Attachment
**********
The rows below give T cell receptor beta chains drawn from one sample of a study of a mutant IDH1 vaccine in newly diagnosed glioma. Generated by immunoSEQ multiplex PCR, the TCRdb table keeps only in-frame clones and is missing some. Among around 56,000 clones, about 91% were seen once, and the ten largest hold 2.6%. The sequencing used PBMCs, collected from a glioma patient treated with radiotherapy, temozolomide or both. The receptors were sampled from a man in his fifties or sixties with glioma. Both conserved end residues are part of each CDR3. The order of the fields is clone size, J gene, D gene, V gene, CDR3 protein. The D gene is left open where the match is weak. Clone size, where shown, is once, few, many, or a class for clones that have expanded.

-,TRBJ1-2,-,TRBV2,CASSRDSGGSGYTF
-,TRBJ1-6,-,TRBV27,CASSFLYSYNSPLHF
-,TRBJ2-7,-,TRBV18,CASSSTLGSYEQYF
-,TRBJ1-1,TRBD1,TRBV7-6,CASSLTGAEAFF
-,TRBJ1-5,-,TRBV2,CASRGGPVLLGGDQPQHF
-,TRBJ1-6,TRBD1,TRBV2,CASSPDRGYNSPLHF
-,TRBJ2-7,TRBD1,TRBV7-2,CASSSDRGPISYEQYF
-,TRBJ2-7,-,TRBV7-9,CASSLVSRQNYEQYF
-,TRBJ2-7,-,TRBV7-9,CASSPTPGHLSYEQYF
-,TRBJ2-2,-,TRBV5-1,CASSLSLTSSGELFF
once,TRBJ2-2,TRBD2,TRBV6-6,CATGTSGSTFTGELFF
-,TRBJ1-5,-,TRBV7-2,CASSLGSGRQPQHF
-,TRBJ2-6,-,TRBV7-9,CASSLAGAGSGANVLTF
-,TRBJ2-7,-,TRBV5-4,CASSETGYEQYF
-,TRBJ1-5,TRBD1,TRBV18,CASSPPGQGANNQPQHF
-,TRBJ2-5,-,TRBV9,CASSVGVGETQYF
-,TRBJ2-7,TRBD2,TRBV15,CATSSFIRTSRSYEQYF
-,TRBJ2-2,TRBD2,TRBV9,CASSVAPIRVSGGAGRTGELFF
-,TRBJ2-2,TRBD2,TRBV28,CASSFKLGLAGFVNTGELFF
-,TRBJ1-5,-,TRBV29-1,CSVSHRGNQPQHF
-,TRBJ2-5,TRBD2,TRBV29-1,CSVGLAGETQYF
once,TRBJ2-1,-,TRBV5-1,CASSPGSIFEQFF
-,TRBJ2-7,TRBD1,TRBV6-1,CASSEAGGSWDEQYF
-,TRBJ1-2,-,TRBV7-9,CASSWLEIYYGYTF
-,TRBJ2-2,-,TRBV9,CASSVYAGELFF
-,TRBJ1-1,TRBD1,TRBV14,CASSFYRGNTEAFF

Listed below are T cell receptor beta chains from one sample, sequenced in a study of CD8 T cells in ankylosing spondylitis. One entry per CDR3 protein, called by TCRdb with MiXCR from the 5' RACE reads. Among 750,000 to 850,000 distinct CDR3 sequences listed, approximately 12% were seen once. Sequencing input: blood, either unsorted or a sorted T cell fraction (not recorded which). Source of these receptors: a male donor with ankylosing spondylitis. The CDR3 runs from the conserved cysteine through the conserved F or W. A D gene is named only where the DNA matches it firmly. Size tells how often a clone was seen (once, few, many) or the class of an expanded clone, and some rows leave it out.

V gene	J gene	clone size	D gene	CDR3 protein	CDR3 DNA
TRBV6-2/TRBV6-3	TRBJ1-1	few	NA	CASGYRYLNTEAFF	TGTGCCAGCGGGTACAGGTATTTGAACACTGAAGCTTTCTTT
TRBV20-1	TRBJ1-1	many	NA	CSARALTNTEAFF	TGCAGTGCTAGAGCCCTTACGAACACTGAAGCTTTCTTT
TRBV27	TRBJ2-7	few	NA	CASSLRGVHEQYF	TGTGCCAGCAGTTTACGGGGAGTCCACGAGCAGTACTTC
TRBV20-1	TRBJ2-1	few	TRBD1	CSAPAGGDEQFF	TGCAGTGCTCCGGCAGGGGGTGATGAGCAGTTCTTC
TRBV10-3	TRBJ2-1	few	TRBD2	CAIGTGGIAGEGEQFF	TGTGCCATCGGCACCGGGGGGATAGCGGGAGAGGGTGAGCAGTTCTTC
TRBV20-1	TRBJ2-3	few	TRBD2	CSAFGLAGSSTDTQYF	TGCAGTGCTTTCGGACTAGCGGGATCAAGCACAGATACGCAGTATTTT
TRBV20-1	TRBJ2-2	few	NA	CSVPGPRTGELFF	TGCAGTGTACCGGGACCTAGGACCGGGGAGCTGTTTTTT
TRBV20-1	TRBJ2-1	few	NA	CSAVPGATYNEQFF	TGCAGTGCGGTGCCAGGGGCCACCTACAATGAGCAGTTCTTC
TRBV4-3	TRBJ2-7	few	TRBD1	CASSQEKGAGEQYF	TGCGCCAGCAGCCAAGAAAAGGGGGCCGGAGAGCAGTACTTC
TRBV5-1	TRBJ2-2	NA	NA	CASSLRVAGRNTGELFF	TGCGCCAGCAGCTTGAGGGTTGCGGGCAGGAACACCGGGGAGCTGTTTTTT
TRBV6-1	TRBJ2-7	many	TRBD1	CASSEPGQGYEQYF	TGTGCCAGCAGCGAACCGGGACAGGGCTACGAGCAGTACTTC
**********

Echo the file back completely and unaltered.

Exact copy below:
The rows below give T cell receptor beta chains drawn from one sample of a study of a mutant IDH1 vaccine in newly diagnosed glioma. Generated by immunoSEQ multiplex PCR, the TCRdb table keeps only in-frame clones and is missing some. Among around 56,000 clones, about 91% were seen once, and the ten largest hold 2.6%. The sequencing used PBMCs, collected from a glioma patient treated with radiotherapy, temozolomide or both. The receptors were sampled from a man in his fifties or sixties with glioma. Both conserved end residues are part of each CDR3. The order of the fields is clone size, J gene, D gene, V gene, CDR3 protein. The D gene is left open where the match is weak. Clone size, where shown, is once, few, many, or a class for clones that have expanded.

-,TRBJ1-2,-,TRBV2,CASSRDSGGSGYTF
-,TRBJ1-6,-,TRBV27,CASSFLYSYNSPLHF
-,TRBJ2-7,-,TRBV18,CASSSTLGSYEQYF
-,TRBJ1-1,TRBD1,TRBV7-6,CASSLTGAEAFF
-,TRBJ1-5,-,TRBV2,CASRGGPVLLGGDQPQHF
-,TRBJ1-6,TRBD1,TRBV2,CASSPDRGYNSPLHF
-,TRBJ2-7,TRBD1,TRBV7-2,CASSSDRGPISYEQYF
-,TRBJ2-7,-,TRBV7-9,CASSLVSRQNYEQYF
-,TRBJ2-7,-,TRBV7-9,CASSPTPGHLSYEQYF
-,TRBJ2-2,-,TRBV5-1,CASSLSLTSSGELFF
once,TRBJ2-2,TRBD2,TRBV6-6,CATGTSGSTFTGELFF
-,TRBJ1-5,-,TRBV7-2,CASSLGSGRQPQHF
-,TRBJ2-6,-,TRBV7-9,CASSLAGAGSGANVLTF
-,TRBJ2-7,-,TRBV5-4,CASSETGYEQYF
-,TRBJ1-5,TRBD1,TRBV18,CASSPPGQGANNQPQHF
-,TRBJ2-5,-,TRBV9,CASSVGVGETQYF
-,TRBJ2-7,TRBD2,TRBV15,CATSSFIRTSRSYEQYF
-,TRBJ2-2,TRBD2,TRBV9,CASSVAPIRVSGGAGRTGELFF
-,TRBJ2-2,TRBD2,TRBV28,CASSFKLGLAGFVNTGELFF
-,TRBJ1-5,-,TRBV29-1,CSVSHRGNQPQHF
-,TRBJ2-5,TRBD2,TRBV29-1,CSVGLAGETQYF
once,TRBJ2-1,-,TRBV5-1,CASSPGSIFEQFF
-,TRBJ2-7,TRBD1,TRBV6-1,CASSEAGGSWDEQYF
-,TRBJ1-2,-,TRBV7-9,CASSWLEIYYGYTF
-,TRBJ2-2,-,TRBV9,CASSVYAGELFF
-,TRBJ1-1,TRBD1,TRBV14,CASSFYRGNTEAFF

Listed below are T cell receptor beta chains from one sample, sequenced in a study of CD8 T cells in ankylosing spondylitis. One entry per CDR3 protein, called by TCRdb with MiXCR from the 5' RACE reads. Among 750,000 to 850,000 distinct CDR3 sequences listed, approximately 12% were seen once. Sequencing input: blood, either unsorted or a sorted T cell fraction (not recorded which). Source of these receptors: a male donor with ankylosing spondylitis. The CDR3 runs from the conserved cysteine through the conserved F or W. A D gene is named only where the DNA matches it firmly. Size tells how often a clone was seen (once, few, many) or the class of an expanded clone, and some rows leave it out.

V gene	J gene	clone size	D gene	CDR3 protein	CDR3 DNA
TRBV6-2/TRBV6-3	TRBJ1-1	few	NA	CASGYRYLNTEAFF	TGTGCCAGCGGGTACAGGTATTTGAACACTGAAGCTTTCTTT
TRBV20-1	TRBJ1-1	many	NA	CSARALTNTEAFF	TGCAGTGCTAGAGCCCTTACGAACACTGAAGCTTTCTTT
TRBV27	TRBJ2-7	few	NA	CASSLRGVHEQYF	TGTGCCAGCAGTTTACGGGGAGTCCACGAGCAGTACTTC
TRBV20-1	TRBJ2-1	few	TRBD1	CSAPAGGDEQFF	TGCAGTGCTCCGGCAGGGGGTGATGAGCAGTTCTTC
TRBV10-3	TRBJ2-1	few	TRBD2	CAIGTGGIAGEGEQFF	TGTGCCATCGGCACCGGGGGGATAGCGGGAGAGGGTGAGCAGTTCTTC
TRBV20-1	TRBJ2-3	few	TRBD2	CSAFGLAGSSTDTQYF	TGCAGTGCTTTCGGACTAGCGGGATCAAGCACAGATACGCAGTATTTT
TRBV20-1	TRBJ2-2	few	NA	CSVPGPRTGELFF	TGCAGTGTACCGGGACCTAGGACCGGGGAGCTGTTTTTT
TRBV20-1	TRBJ2-1	few	NA	CSAVPGATYNEQFF	TGCAGTGCGGTGCCAGGGGCCACCTACAATGAGCAGTTCTTC
TRBV4-3	TRBJ2-7	few	TRBD1	CASSQEKGAGEQYF	TGCGCCAGCAGCCAAGAAAAGGGGGCCGGAGAGCAGTACTTC
TRBV5-1	TRBJ2-2	NA	NA	CASSLRVAGRNTGELFF	TGCGCCAGCAGCTTGAGGGTTGCGGGCAGGAACACCGGGGAGCTGTTTTTT
TRBV6-1	TRBJ2-7	many	TRBD1	CASSEPGQGYEQYF	TGTGCCAGCAGCGAACCGGGACAGGGCTACGAGCAGTACTTC